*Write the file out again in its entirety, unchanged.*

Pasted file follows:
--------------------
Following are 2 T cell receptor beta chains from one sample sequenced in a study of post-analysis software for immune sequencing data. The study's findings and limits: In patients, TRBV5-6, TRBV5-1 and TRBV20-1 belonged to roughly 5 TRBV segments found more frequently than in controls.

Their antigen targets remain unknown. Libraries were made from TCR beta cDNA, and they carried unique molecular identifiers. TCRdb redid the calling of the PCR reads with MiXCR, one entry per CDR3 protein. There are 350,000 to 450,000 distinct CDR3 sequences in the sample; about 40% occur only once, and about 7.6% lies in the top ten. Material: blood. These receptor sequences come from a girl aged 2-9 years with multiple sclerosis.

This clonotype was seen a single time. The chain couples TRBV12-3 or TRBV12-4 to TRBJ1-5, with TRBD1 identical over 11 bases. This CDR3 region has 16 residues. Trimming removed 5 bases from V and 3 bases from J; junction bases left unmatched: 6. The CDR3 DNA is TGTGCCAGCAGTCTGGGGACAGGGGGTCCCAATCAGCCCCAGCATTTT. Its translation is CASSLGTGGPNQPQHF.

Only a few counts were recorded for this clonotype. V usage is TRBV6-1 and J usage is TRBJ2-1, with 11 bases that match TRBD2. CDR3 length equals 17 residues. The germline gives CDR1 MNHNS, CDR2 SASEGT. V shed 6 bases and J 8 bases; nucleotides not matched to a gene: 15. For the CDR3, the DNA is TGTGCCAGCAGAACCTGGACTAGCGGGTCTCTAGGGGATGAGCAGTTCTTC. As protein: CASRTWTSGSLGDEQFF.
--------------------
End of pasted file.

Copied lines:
Following are 2 T cell receptor beta chains from one sample sequenced in a study of post-analysis software for immune sequencing data. The study's findings and limits: In patients, TRBV5-6, TRBV5-1 and TRBV20-1 belonged to roughly 5 TRBV segments found more frequently than in controls.

Their antigen targets remain unknown. Libraries were made from TCR beta cDNA, and they carried unique molecular identifiers. TCRdb redid the calling of the PCR reads with MiXCR, one entry per CDR3 protein. There are 350,000 to 450,000 distinct CDR3 sequences in the sample; about 40% occur only once, and about 7.6% lies in the top ten. Material: blood. These receptor sequences come from a girl aged 2-9 years with multiple sclerosis.

This clonotype was seen a single time. The chain couples TRBV12-3 or TRBV12-4 to TRBJ1-5, with TRBD1 identical over 11 bases. This CDR3 region has 16 residues. Trimming removed 5 bases from V and 3 bases from J; junction bases left unmatched: 6. The CDR3 DNA is TGTGCCAGCAGTCTGGGGACAGGGGGTCCCAATCAGCCCCAGCATTTT. Its translation is CASSLGTGGPNQPQHF.

Only a few counts were recorded for this clonotype. V usage is TRBV6-1 and J usage is TRBJ2-1, with 11 bases that match TRBD2. CDR3 length equals 17 residues. The germline gives CDR1 MNHNS, CDR2 SASEGT. V shed 6 bases and J 8 bases; nucleotides not matched to a gene: 15. For the CDR3, the DNA is TGTGCCAGCAGAACCTGGACTAGCGGGTCTCTAGGGGATGAGCAGTTCTTC. As protein: CASRTWTSGSLGDEQFF.